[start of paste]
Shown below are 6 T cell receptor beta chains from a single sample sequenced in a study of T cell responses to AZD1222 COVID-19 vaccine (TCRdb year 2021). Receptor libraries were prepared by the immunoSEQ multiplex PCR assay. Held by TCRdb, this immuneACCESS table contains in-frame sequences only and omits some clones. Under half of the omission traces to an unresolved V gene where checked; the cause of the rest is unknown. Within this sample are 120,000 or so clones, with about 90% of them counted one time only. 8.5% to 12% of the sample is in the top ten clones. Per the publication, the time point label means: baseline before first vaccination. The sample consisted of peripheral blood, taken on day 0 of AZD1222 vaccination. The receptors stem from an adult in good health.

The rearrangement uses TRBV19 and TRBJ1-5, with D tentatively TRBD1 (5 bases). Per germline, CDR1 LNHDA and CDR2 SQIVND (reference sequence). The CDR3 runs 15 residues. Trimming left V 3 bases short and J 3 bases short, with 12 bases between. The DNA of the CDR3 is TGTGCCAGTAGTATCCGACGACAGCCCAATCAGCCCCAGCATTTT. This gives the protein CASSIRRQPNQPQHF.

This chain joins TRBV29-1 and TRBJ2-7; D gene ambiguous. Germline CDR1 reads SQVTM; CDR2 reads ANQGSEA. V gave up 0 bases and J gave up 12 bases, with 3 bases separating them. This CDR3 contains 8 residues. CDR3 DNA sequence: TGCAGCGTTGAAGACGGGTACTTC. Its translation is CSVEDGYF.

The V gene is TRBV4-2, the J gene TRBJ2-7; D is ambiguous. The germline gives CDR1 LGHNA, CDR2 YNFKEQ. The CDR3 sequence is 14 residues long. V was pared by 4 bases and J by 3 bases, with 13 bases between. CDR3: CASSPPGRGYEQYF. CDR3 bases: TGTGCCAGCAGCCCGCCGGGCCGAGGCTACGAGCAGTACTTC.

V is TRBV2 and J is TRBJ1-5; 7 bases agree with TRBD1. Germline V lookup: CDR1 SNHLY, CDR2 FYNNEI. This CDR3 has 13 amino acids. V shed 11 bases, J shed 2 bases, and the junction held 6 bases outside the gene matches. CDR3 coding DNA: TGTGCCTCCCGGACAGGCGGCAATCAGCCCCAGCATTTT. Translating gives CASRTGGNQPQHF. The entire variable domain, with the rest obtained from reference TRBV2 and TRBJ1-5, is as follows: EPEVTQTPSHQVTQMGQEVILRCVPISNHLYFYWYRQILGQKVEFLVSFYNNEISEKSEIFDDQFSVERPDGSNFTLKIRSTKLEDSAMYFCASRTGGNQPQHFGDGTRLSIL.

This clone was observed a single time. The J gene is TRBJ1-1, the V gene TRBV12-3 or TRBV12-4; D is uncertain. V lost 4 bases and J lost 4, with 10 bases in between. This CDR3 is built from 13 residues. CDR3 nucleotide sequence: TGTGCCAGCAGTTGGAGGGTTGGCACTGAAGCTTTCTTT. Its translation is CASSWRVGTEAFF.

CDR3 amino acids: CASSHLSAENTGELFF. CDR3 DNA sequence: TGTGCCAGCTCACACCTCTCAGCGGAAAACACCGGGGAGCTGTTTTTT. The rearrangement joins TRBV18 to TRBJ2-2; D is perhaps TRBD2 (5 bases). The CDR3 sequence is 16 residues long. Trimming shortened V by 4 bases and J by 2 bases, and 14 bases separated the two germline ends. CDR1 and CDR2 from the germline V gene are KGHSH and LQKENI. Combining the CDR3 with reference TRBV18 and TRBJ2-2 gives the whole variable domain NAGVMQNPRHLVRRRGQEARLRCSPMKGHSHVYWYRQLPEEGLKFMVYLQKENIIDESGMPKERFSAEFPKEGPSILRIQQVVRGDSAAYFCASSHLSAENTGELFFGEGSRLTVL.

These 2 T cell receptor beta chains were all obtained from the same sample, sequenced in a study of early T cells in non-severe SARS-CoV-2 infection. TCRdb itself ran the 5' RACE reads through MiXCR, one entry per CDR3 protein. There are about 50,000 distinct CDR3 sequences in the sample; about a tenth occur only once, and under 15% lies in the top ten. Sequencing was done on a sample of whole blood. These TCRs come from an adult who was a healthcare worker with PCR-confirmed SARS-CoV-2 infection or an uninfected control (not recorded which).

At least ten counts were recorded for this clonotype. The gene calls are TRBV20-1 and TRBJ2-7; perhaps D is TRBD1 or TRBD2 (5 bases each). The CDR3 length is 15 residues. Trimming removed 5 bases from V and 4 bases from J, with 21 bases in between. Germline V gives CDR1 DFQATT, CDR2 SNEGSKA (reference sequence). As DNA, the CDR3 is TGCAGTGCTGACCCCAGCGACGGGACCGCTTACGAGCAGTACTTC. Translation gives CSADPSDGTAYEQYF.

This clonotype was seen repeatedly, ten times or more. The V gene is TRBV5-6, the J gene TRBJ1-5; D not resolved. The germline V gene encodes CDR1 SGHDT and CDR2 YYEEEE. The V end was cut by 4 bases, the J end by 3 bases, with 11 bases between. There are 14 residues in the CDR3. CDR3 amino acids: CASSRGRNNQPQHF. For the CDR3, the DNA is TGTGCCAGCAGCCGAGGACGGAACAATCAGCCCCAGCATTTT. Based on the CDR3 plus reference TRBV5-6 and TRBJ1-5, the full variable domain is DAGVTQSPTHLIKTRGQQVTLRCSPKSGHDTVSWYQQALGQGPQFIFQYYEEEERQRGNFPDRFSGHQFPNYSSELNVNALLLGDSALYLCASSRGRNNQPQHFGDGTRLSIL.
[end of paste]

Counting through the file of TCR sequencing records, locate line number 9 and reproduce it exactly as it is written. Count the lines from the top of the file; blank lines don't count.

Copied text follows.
At least ten counts were recorded for this clonotype. The gene calls are TRBV20-1 and TRBJ2-7; perhaps D is TRBD1 or TRBD2 (5 bases each). The CDR3 length is 15 residues. Trimming removed 5 bases from V and 4 bases from J, with 21 bases in between. Germline V gives CDR1 DFQATT, CDR2 SNEGSKA (reference sequence). As DNA, the CDR3 is TGCAGTGCTGACCCCAGCGACGGGACCGCTTACGAGCAGTACTTC. Translation gives CSADPSDGTAYEQYF.